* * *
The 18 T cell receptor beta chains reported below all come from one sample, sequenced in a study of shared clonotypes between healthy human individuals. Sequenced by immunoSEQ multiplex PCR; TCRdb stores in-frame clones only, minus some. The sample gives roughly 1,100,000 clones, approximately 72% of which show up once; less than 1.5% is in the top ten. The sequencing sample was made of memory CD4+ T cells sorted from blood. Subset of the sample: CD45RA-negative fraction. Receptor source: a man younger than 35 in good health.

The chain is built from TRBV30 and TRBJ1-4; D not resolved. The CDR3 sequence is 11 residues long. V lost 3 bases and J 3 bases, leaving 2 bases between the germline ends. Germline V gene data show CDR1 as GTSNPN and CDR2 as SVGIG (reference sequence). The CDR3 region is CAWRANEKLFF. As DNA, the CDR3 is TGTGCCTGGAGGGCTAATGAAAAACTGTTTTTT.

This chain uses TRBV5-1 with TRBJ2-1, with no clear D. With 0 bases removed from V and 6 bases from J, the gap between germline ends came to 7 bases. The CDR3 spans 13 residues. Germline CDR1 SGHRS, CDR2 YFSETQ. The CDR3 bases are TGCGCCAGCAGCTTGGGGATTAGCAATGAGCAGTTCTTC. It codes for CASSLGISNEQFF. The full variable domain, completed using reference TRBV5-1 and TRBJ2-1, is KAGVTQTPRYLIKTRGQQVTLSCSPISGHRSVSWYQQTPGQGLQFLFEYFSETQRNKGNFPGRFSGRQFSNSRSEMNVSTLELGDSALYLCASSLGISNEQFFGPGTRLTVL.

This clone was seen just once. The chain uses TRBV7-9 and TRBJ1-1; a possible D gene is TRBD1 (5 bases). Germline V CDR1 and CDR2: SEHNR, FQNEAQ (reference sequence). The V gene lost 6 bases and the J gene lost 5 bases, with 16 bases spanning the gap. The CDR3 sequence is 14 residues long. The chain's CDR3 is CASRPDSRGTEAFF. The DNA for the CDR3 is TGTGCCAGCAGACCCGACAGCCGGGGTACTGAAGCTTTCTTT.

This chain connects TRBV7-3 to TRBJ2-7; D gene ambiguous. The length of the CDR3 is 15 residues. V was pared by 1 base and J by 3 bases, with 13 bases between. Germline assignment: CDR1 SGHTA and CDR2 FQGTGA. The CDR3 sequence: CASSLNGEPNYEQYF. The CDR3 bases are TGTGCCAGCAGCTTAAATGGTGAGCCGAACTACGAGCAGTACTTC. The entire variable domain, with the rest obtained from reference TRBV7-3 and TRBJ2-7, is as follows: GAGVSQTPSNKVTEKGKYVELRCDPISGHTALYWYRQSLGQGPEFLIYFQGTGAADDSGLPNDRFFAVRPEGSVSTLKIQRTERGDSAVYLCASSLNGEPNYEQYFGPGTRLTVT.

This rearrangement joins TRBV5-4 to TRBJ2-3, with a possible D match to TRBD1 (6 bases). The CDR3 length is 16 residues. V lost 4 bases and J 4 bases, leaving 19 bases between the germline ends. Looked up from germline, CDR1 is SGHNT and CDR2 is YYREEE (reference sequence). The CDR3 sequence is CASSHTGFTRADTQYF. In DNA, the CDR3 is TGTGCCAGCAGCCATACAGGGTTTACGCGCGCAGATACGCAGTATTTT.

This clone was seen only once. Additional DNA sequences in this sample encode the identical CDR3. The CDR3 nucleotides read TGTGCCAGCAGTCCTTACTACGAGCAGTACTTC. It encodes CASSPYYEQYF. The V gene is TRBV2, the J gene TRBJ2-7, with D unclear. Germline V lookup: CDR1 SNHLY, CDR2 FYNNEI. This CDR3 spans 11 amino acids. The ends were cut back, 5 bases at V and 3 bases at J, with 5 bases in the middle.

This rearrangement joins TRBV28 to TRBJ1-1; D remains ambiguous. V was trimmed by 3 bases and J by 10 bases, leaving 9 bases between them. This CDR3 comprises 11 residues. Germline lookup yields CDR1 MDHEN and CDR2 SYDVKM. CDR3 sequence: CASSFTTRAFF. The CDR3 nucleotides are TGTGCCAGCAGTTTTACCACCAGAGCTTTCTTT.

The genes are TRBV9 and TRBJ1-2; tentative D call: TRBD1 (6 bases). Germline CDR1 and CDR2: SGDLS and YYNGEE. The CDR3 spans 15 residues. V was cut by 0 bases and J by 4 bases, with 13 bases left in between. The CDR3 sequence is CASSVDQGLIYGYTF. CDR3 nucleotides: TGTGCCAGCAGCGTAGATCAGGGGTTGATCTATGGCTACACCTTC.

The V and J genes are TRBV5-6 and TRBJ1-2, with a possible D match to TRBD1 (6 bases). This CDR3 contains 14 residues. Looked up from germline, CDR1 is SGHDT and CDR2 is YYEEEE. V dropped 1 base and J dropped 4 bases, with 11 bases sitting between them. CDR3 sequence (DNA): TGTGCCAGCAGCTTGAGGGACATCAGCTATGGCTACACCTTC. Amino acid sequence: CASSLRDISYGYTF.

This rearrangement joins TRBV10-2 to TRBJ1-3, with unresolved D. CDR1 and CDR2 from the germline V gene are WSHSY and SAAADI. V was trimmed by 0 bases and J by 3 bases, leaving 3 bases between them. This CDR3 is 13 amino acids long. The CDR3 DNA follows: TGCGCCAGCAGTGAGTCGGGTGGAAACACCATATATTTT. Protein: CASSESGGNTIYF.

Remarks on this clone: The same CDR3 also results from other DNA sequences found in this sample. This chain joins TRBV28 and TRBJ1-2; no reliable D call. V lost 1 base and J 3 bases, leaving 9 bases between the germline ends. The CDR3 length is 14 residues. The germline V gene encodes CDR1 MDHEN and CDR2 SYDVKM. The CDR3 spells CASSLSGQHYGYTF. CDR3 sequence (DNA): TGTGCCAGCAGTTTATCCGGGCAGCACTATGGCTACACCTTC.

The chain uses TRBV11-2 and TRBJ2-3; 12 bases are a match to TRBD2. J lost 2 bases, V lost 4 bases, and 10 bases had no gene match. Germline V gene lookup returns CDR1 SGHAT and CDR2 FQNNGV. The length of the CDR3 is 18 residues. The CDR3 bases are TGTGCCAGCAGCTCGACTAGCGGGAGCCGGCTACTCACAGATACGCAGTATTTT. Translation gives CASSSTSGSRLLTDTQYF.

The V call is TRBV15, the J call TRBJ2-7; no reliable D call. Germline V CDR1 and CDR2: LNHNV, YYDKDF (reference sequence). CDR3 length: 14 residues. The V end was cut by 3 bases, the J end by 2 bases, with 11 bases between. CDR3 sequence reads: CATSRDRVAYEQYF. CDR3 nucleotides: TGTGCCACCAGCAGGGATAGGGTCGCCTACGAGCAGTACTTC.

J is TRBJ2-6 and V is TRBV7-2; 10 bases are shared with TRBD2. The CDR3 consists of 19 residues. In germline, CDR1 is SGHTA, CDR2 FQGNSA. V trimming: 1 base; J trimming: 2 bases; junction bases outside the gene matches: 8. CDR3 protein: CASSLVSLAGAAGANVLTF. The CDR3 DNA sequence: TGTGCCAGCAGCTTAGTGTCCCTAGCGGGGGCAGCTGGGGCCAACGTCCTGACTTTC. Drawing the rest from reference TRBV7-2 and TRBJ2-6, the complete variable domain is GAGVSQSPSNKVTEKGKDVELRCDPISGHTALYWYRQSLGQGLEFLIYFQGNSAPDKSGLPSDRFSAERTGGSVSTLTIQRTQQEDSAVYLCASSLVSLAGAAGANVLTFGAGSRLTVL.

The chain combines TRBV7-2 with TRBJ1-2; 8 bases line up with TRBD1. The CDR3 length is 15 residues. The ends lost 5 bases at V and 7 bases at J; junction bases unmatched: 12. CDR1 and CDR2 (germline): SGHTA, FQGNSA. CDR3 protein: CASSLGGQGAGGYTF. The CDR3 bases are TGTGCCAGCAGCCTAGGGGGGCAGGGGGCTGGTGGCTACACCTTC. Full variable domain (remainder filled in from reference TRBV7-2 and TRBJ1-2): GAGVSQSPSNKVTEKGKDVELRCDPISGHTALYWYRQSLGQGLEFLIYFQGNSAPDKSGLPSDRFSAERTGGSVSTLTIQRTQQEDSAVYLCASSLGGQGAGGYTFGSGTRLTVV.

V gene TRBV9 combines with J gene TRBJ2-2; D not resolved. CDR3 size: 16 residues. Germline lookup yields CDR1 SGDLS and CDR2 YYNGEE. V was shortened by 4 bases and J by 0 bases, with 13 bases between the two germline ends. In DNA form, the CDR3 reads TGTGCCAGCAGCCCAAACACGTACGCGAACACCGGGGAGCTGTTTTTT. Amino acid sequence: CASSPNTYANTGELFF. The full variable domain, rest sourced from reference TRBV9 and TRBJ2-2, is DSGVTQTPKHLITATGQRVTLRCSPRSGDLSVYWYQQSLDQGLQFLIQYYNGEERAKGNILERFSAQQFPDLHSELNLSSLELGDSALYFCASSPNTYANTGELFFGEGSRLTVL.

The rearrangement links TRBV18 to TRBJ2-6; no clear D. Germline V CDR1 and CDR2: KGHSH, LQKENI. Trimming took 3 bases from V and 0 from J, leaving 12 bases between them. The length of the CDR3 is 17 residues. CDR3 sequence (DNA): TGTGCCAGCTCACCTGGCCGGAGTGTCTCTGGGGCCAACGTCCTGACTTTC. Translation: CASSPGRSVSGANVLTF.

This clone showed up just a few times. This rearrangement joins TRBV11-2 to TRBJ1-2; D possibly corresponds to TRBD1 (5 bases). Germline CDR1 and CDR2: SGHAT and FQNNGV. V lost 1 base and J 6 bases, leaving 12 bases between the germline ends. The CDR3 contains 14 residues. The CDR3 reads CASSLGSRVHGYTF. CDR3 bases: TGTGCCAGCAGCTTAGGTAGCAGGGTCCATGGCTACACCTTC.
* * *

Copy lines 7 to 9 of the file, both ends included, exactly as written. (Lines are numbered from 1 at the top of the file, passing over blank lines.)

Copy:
This clone was seen only once. Additional DNA sequences in this sample encode the identical CDR3. The CDR3 nucleotides read TGTGCCAGCAGTCCTTACTACGAGCAGTACTTC. It encodes CASSPYYEQYF. The V gene is TRBV2, the J gene TRBJ2-7, with D unclear. Germline V lookup: CDR1 SNHLY, CDR2 FYNNEI. This CDR3 spans 11 amino acids. The ends were cut back, 5 bases at V and 3 bases at J, with 5 bases in the middle.

This rearrangement joins TRBV28 to TRBJ1-1; D remains ambiguous. V was trimmed by 3 bases and J by 10 bases, leaving 9 bases between them. This CDR3 comprises 11 residues. Germline lookup yields CDR1 MDHEN and CDR2 SYDVKM. CDR3 sequence: CASSFTTRAFF. The CDR3 nucleotides are TGTGCCAGCAGTTTTACCACCAGAGCTTTCTTT.

The genes are TRBV9 and TRBJ1-2; tentative D call: TRBD1 (6 bases). Germline CDR1 and CDR2: SGDLS and YYNGEE. The CDR3 spans 15 residues. V was cut by 0 bases and J by 4 bases, with 13 bases left in between. The CDR3 sequence is CASSVDQGLIYGYTF. CDR3 nucleotides: TGTGCCAGCAGCGTAGATCAGGGGTTGATCTATGGCTACACCTTC.